Modifying the Point of View with perspective-origin in CSS

If you’ve ever studied how to draw in perspective, the perspective-origin property will feel like old hat. To draw in perspective, you first make a point on your page or canvas. This point is known as the vanishing point. It’s the point in your drawing at which items will theoretically disappear from view.

Next, draw a shape of your choosing. We’ll keep this example simple by using a rectangle.

Step three is to draw a series of lines towards the vanishing point, as shown in the image below. These lines, also known as convergence lines, serve as guides for drawing shapes that are sized appropriately given their perceived distance from the viewer.

As you can see in the following image, the rectangles that appear closer to the viewer are larger. Those that appear further away are smaller.

This is essentially how the perspective-origin property works. It sets the coordinates of the vanishing point for the stage. Negative Y values give the impression that the viewer is looking down at the stage, while positive ones imply looking up from below it. Negative X values mimic the effect of looking from the right of the stage. Positive X values mimic looking from its left. The following image shows a containing element with a perspective-origin of -50% -50% .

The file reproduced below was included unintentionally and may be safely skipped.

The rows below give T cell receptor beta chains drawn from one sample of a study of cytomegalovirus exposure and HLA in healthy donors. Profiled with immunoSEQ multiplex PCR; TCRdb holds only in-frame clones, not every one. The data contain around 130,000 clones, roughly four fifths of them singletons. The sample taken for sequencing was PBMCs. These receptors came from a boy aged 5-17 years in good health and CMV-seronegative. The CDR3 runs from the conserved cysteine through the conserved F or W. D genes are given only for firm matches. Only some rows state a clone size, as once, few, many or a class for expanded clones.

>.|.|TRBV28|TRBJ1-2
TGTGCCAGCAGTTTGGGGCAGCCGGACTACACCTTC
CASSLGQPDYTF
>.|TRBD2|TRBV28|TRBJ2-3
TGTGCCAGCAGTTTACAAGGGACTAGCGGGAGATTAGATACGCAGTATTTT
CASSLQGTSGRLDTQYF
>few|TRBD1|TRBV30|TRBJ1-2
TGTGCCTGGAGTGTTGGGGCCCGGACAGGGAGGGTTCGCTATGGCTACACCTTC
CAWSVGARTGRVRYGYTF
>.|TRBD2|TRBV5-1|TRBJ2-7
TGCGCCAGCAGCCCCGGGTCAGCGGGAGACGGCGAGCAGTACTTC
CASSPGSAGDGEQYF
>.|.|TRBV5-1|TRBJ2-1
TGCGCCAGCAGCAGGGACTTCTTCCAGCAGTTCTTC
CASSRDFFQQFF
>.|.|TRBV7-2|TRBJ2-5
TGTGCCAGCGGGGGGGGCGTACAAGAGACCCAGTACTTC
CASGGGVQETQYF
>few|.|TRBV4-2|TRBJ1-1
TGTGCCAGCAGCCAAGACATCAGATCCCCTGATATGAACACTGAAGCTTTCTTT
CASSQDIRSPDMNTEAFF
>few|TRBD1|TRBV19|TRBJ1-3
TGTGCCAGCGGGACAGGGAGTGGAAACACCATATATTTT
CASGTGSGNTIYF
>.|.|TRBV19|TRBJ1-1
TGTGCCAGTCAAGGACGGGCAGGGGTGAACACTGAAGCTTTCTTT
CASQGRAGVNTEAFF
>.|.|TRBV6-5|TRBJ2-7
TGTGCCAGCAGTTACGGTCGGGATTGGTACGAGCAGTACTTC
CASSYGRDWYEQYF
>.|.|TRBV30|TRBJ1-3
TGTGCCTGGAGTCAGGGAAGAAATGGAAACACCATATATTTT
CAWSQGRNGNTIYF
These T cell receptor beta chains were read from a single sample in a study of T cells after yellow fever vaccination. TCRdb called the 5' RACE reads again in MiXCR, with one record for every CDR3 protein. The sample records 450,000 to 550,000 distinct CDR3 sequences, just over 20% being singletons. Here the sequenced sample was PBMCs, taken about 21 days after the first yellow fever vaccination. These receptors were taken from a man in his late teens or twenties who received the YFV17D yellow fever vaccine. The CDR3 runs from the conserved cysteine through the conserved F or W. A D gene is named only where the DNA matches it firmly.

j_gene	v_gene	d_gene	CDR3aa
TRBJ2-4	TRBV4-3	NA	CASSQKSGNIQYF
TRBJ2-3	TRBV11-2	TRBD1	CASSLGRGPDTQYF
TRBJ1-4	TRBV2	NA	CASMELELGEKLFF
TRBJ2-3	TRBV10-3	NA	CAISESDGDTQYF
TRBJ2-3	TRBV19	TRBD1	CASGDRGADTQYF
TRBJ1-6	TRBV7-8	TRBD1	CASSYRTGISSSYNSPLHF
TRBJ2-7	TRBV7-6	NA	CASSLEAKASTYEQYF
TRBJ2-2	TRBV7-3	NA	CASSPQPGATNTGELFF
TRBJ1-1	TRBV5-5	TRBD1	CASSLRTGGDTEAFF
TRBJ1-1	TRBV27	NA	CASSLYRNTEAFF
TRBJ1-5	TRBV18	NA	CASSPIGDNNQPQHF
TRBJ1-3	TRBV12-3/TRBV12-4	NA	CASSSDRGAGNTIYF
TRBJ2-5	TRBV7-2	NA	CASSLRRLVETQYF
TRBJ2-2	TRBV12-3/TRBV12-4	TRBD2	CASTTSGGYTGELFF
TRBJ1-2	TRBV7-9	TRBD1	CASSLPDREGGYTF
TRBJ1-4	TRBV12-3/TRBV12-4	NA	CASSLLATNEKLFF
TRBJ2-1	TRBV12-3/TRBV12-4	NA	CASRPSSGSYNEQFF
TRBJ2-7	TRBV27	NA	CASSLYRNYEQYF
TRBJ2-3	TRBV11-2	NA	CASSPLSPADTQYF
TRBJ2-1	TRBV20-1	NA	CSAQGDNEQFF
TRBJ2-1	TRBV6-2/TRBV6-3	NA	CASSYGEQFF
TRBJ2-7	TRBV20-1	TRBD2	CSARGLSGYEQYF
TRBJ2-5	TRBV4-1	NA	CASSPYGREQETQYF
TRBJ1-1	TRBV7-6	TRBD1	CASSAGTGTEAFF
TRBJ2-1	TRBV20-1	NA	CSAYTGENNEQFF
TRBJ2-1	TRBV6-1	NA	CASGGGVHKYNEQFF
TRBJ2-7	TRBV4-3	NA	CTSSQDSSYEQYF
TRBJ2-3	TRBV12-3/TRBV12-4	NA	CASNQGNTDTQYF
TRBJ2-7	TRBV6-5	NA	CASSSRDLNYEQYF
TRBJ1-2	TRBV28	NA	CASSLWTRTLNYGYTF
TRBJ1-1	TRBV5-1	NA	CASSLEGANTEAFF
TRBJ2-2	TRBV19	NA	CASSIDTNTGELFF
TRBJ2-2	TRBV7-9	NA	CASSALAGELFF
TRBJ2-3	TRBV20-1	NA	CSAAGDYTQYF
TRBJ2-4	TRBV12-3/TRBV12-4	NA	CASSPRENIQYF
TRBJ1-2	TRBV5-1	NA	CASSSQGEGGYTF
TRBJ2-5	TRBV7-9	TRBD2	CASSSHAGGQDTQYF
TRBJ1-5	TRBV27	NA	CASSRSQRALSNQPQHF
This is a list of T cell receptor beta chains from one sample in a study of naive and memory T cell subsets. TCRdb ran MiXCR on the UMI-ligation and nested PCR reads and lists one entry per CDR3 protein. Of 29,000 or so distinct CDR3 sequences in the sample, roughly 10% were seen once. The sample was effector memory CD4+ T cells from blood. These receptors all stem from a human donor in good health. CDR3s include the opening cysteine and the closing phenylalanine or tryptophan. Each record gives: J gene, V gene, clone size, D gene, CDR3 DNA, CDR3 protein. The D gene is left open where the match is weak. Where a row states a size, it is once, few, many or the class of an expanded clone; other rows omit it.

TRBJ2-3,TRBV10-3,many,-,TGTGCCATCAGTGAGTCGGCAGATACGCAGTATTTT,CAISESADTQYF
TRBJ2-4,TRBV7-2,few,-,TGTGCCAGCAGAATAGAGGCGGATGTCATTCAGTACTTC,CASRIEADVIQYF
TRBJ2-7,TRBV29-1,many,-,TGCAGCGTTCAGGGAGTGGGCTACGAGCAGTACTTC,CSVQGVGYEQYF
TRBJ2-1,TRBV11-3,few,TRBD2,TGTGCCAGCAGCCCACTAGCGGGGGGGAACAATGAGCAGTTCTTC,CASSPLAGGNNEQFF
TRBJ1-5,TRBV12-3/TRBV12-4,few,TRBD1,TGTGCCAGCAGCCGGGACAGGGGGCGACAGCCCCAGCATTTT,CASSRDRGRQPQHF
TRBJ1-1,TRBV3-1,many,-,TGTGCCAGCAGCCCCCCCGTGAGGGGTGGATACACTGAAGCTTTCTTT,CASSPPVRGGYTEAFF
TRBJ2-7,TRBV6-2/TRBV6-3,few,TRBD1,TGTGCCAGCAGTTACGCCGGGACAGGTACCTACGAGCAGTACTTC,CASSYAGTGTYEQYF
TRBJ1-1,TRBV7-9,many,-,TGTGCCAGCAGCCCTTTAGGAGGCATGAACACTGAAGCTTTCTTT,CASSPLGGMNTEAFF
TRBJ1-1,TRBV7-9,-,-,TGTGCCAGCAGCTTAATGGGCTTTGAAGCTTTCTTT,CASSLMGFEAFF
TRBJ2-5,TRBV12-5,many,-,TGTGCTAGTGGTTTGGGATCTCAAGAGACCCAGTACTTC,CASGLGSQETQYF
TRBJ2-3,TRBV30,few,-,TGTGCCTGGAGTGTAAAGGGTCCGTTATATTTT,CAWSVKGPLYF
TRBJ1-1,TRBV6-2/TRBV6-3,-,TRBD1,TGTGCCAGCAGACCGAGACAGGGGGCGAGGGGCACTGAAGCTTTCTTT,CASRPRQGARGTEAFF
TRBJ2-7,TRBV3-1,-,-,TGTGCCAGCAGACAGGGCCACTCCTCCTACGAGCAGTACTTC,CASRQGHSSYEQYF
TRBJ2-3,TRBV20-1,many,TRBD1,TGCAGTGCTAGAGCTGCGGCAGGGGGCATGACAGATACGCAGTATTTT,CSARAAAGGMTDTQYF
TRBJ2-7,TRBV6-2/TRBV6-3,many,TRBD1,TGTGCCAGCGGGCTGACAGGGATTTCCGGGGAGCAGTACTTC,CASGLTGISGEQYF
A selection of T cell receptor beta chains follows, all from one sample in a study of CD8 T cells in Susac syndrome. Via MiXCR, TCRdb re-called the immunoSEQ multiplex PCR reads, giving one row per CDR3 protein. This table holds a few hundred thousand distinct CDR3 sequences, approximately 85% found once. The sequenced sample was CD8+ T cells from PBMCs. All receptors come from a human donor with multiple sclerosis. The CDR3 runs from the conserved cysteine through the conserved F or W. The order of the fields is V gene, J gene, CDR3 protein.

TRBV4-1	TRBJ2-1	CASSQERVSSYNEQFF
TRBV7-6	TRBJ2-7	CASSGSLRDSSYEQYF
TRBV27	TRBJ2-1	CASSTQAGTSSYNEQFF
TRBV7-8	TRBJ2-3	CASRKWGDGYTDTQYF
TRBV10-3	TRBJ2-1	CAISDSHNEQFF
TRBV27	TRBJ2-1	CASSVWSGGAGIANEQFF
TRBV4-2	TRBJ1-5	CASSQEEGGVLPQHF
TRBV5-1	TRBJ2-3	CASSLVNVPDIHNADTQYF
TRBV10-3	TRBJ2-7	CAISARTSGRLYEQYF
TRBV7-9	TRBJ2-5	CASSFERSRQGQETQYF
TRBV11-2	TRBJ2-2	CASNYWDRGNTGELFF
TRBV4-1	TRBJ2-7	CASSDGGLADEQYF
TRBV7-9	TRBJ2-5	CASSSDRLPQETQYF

As with transform-origin , the initial value of perspective-origin is 50% 50% —the center point of the containing element. Values for perspective-origin may be lengths or percentages.

Positioning keywords— left , right, top , bottom , and center —are also valid. The center keyword is the same as 50% 50%. Both bottom and right compute to positions of 100% along the vertical and horizontal positions respectively. The top and left keywords compute to vertical and horizontal positions of 0% . In all cases, perspective-origin is an offset from the top-left corner of the container.

Source: Brown Tiffany B (2021), CSS , SitePoint; 3rd edition.

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